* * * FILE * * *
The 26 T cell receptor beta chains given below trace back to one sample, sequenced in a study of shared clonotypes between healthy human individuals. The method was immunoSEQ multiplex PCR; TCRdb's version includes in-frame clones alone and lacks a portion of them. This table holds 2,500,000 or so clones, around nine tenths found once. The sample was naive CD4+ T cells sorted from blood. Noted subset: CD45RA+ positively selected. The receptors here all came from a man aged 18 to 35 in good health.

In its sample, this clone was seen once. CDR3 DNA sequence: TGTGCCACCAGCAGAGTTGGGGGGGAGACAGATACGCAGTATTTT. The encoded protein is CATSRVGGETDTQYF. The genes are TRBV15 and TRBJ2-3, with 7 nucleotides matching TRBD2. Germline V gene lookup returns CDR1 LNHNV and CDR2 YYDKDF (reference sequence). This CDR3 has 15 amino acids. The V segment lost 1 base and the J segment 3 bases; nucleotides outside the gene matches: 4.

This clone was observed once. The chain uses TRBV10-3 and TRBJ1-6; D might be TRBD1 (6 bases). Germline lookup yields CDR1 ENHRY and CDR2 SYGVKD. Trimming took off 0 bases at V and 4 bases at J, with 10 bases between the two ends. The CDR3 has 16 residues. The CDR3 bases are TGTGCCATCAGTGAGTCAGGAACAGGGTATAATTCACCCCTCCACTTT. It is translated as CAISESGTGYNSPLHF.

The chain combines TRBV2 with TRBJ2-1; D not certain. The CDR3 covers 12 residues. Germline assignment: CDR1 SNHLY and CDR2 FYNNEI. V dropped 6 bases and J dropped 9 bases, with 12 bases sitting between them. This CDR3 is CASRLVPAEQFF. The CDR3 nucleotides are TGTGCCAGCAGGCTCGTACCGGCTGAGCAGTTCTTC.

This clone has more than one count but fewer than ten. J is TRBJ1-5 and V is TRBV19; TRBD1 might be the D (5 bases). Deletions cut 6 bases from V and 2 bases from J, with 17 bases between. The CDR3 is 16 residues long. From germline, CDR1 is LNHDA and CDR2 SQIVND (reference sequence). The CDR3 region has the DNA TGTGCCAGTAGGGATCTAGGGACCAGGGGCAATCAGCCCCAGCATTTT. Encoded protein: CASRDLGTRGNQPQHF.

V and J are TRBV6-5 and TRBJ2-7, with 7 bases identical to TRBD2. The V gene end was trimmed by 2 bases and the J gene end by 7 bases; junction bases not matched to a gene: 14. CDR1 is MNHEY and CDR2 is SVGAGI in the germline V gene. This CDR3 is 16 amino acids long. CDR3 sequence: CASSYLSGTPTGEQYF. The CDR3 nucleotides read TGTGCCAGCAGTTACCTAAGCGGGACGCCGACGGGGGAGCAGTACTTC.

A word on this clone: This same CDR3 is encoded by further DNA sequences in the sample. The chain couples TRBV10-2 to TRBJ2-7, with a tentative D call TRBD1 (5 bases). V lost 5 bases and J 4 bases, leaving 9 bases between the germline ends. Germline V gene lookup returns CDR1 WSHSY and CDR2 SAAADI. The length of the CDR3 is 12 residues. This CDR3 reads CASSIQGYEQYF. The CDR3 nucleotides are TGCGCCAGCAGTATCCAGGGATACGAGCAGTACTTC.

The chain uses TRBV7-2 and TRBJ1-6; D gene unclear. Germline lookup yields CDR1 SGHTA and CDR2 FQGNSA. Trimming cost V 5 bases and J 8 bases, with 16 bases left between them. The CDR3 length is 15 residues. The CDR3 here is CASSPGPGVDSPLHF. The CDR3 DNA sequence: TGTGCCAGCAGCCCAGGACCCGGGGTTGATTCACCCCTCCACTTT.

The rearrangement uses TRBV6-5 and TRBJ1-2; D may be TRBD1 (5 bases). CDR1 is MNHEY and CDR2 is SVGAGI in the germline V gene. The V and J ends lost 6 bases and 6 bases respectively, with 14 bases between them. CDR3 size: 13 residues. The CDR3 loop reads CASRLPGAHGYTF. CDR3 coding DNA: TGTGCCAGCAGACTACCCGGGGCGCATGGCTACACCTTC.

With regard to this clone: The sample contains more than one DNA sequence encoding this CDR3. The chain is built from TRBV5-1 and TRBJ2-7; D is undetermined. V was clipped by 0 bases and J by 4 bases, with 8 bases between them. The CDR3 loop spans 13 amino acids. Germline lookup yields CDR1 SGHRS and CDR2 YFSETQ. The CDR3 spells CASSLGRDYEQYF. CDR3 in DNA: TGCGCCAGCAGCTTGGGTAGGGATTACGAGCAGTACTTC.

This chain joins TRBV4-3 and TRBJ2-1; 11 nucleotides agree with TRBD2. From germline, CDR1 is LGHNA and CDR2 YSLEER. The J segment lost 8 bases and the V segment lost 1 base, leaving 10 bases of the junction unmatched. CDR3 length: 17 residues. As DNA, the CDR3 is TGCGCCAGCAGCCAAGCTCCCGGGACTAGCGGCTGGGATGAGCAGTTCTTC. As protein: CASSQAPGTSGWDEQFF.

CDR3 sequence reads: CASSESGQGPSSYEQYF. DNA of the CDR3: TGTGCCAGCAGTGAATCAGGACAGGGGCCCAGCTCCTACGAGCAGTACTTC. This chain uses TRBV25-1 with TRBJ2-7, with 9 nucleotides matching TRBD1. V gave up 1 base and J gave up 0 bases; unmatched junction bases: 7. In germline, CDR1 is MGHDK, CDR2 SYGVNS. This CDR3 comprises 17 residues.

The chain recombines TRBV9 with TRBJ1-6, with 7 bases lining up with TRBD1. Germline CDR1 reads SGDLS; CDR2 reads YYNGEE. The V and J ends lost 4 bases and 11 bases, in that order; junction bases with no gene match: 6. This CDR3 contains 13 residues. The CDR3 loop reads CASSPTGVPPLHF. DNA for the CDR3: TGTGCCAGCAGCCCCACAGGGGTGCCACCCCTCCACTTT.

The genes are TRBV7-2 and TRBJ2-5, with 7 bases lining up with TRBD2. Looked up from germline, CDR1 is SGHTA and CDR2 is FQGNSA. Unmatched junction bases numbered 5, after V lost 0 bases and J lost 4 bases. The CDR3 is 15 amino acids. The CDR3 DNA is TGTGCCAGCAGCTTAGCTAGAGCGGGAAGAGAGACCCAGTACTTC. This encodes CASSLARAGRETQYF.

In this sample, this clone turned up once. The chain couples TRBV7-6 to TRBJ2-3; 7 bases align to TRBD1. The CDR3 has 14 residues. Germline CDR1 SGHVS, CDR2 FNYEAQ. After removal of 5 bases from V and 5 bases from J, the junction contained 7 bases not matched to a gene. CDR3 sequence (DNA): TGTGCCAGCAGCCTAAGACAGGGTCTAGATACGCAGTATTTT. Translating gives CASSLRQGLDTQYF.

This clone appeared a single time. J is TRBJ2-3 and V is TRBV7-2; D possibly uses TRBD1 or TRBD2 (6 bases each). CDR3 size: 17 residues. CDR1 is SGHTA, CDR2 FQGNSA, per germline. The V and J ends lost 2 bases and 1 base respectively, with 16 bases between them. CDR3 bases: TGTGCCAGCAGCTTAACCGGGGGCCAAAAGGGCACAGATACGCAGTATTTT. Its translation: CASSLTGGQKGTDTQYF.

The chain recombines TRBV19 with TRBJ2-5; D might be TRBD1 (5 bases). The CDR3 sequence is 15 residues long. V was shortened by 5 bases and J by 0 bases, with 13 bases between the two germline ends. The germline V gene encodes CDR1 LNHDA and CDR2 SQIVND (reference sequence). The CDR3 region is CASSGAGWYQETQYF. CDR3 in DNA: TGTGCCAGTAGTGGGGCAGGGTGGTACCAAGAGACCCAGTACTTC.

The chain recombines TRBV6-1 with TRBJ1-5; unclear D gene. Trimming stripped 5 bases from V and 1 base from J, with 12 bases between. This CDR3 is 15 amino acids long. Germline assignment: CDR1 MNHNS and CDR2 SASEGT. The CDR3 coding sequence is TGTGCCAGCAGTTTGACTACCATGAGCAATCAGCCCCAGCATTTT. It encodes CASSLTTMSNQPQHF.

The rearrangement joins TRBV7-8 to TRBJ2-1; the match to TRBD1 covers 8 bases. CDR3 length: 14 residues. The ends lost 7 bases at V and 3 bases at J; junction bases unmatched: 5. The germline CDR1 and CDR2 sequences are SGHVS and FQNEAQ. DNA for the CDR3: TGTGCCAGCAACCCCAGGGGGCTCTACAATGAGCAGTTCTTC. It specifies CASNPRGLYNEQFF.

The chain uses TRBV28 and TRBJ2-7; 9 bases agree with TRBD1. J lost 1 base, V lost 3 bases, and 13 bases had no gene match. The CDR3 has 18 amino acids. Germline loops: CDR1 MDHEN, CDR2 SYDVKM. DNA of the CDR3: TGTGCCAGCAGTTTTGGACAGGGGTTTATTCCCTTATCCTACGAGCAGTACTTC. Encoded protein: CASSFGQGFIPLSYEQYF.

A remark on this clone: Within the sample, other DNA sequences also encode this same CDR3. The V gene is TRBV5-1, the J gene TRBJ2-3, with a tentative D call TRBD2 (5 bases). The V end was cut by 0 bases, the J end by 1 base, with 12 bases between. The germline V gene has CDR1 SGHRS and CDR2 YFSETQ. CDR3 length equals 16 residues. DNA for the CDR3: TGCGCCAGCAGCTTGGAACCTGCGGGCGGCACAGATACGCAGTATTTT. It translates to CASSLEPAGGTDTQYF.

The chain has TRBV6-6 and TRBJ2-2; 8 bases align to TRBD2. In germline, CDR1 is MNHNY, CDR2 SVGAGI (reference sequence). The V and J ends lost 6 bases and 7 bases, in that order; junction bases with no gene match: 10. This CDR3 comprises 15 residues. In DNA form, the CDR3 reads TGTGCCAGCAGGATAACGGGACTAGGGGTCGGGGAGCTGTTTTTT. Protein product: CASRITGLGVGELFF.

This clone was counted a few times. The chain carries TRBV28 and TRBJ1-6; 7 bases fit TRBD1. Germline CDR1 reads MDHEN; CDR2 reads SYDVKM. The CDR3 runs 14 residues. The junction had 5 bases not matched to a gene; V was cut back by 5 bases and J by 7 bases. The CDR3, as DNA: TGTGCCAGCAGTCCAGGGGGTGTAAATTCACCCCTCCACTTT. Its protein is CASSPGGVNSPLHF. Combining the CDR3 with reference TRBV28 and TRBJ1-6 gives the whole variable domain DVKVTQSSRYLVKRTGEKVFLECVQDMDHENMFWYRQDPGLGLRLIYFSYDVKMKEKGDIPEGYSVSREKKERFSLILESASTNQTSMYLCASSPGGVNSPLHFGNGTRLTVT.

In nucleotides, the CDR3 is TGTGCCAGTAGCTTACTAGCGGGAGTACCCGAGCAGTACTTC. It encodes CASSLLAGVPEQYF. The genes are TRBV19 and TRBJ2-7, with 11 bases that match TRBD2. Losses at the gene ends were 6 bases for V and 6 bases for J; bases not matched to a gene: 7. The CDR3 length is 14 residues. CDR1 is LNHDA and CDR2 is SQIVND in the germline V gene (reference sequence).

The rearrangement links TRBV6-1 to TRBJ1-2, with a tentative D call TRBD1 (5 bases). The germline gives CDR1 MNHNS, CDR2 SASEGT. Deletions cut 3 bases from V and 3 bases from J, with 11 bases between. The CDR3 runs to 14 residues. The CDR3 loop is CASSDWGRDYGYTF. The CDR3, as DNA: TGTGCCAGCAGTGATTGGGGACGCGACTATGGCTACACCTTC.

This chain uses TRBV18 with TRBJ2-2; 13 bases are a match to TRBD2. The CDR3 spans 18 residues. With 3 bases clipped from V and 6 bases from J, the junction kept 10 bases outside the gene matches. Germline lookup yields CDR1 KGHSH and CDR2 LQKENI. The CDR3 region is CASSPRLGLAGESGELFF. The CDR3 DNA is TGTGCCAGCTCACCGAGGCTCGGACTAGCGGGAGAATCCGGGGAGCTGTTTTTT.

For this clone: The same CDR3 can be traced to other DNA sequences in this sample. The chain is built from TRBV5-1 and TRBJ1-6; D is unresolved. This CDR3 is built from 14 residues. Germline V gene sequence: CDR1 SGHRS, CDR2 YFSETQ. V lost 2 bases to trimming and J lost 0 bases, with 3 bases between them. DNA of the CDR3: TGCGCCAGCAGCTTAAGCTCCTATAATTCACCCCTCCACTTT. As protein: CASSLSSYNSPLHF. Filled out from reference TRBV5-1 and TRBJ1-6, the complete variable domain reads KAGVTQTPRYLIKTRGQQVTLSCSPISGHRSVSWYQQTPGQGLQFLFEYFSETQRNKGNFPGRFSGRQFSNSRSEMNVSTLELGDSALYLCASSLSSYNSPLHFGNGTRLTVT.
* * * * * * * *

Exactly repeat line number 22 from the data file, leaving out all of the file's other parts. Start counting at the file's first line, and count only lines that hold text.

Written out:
The chain has TRBV6-6 and TRBJ2-2; 8 bases align to TRBD2. In germline, CDR1 is MNHNY, CDR2 SVGAGI (reference sequence). The V and J ends lost 6 bases and 7 bases, in that order; junction bases with no gene match: 10. This CDR3 comprises 15 residues. In DNA form, the CDR3 reads TGTGCCAGCAGGATAACGGGACTAGGGGTCGGGGAGCTGTTTTTT. Protein product: CASRITGLGVGELFF.